Non-Strategic Philanthropic Efforts
As a business consultant, I see that a growing number of companies are waking up to the fact that money on its own doesn’t do much. These organisations are taking philanthropy a step further as they donate money but also engage in other charitable activities. Among these are, for example, volunteering with non-profits, donating resources, organising charity events, spreading the mission of the charity etc. These are all great initiatives that are definitely worth more than writing a cheque but if they are aimed at different causes and support different charities, then their effectiveness is hardly huge. Especially if you are inconsistent in terms of the causes you support and your endeavours are irregular which makes the impact being made even smaller for all stakeholders involved.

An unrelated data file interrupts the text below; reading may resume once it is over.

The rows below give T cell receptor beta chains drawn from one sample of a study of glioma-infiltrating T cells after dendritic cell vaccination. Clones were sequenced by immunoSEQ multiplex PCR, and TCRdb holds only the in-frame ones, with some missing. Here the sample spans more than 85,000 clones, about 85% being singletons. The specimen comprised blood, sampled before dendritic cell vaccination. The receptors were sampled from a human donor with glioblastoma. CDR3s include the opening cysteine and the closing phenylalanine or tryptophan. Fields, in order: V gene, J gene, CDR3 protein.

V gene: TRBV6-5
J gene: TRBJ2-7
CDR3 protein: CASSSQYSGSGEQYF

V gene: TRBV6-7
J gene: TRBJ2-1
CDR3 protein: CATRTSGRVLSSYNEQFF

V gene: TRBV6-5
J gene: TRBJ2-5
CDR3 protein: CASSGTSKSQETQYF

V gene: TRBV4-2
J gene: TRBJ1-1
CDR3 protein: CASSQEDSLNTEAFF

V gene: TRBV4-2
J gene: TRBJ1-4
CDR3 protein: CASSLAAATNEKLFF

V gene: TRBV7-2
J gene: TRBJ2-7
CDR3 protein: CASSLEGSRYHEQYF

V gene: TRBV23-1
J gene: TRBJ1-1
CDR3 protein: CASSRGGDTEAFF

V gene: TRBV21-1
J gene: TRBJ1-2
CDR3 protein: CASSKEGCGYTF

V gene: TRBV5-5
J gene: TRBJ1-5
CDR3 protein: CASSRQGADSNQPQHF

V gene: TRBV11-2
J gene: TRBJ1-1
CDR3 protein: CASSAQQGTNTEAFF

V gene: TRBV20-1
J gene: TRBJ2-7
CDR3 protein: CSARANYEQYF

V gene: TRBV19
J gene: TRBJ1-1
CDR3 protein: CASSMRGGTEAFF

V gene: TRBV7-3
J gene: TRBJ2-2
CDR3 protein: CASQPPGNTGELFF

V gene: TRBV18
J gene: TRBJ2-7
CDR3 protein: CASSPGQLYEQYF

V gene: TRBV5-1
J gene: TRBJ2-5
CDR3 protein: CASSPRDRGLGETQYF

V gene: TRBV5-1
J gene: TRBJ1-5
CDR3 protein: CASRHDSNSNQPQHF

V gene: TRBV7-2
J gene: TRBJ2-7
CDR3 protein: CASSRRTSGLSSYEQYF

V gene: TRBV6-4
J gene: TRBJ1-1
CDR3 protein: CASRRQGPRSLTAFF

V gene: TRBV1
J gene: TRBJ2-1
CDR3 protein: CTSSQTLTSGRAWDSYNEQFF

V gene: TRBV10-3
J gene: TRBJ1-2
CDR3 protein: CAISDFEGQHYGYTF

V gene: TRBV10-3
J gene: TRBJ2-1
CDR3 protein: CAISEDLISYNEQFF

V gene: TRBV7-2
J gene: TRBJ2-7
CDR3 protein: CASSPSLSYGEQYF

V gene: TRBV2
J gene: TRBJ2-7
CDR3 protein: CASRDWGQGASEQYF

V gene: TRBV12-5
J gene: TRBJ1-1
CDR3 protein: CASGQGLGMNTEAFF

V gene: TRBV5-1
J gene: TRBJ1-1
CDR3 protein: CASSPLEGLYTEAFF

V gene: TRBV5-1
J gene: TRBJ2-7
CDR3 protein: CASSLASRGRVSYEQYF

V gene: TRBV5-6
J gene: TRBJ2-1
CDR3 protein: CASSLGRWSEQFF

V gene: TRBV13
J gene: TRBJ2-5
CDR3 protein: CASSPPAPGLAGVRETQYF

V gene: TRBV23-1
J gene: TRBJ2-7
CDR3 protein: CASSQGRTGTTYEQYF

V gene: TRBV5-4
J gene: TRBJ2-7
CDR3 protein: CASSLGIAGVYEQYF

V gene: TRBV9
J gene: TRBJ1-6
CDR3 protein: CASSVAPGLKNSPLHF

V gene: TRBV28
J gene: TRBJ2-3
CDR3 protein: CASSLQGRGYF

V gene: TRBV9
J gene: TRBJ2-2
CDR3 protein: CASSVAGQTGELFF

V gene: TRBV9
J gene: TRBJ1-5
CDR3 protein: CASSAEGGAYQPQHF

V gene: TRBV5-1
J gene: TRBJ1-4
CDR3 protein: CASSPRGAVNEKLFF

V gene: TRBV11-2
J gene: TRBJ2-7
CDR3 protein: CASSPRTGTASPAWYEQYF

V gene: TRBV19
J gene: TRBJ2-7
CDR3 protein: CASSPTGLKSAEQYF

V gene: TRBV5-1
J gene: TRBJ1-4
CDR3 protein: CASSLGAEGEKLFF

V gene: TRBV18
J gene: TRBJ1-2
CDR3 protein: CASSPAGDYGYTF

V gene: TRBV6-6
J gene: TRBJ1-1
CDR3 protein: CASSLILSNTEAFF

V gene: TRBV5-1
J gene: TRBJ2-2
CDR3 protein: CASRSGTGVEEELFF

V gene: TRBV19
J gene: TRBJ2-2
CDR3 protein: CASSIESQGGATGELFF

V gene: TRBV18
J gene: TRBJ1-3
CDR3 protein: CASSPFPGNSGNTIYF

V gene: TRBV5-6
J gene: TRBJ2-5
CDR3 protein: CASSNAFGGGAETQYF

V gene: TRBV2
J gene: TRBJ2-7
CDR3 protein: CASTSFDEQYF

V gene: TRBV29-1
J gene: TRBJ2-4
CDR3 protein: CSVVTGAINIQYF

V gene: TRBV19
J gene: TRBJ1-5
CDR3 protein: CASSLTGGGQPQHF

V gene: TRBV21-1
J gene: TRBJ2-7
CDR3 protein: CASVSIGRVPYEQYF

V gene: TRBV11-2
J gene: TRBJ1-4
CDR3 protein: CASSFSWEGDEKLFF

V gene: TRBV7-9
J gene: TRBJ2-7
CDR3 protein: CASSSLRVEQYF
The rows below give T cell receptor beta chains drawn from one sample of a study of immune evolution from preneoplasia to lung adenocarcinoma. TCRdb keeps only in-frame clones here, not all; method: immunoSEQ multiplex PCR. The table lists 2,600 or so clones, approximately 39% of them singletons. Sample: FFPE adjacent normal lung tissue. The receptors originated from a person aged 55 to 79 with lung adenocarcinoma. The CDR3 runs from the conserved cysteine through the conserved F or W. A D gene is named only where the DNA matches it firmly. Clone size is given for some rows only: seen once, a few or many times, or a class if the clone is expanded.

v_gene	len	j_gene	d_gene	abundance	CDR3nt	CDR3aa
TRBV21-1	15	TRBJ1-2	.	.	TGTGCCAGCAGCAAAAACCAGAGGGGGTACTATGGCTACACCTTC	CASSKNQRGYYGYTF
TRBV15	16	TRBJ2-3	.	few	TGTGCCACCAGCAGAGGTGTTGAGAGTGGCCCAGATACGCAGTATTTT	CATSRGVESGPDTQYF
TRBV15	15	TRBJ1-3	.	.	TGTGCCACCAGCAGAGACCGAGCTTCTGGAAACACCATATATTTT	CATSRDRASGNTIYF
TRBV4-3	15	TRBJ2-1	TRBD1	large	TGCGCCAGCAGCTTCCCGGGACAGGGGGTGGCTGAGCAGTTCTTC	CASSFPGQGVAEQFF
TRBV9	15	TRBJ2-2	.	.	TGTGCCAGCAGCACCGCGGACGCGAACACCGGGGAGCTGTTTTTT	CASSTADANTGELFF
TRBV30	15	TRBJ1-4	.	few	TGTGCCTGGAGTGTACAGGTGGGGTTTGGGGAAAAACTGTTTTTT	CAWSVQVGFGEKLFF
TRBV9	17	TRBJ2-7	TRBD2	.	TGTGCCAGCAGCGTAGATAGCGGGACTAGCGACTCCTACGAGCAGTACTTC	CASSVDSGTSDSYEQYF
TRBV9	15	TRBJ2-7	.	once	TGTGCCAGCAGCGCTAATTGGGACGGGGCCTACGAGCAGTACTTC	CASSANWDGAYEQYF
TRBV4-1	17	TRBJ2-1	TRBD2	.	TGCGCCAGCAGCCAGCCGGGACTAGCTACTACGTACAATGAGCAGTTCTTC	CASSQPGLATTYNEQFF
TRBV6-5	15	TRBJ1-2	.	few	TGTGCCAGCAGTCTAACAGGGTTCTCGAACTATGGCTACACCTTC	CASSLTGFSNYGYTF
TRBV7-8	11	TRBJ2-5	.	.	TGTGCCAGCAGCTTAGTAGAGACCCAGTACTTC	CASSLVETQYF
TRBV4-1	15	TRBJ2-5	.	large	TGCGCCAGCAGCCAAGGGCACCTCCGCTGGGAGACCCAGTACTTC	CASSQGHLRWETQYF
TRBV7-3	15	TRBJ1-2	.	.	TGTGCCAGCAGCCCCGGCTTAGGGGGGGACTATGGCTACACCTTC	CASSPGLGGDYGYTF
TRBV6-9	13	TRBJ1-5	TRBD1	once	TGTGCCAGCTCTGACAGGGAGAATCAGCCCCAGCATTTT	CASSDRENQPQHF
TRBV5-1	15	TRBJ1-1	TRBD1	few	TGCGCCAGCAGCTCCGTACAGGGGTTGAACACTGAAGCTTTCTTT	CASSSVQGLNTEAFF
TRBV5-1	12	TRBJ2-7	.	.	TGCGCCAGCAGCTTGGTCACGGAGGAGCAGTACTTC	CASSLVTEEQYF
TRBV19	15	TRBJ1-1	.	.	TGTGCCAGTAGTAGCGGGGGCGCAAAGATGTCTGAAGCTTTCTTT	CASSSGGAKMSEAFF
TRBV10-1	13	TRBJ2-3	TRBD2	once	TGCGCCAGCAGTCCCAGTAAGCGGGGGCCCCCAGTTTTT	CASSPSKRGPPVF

Strategic Philanthropic Efforts
It is completely different if all of your company’s social efforts were aligned and aimed towards a single social mission. For example, if you were a pharmaceutical company and your social cause was to fight malaria in Africa, you would be much more effective if you not only donated money for research but also sent volunteers to educate people on how to better protect themselves, partnered with a charity to bring awareness, organised events to raise money for nets, etc. If you incorporated all those efforts strategically and you were consistent in your work, the impact you make in terms of just fighting malaria would be much larger compared to the impact you would make supporting 3 different causes with less effort and less money. The added benefit: if you pick a single social mission and make it yours so that people know that this is what you stand for, it adds to your brand and makes you stand out from the rest of the companies.
Integrated Corporate Philanthropy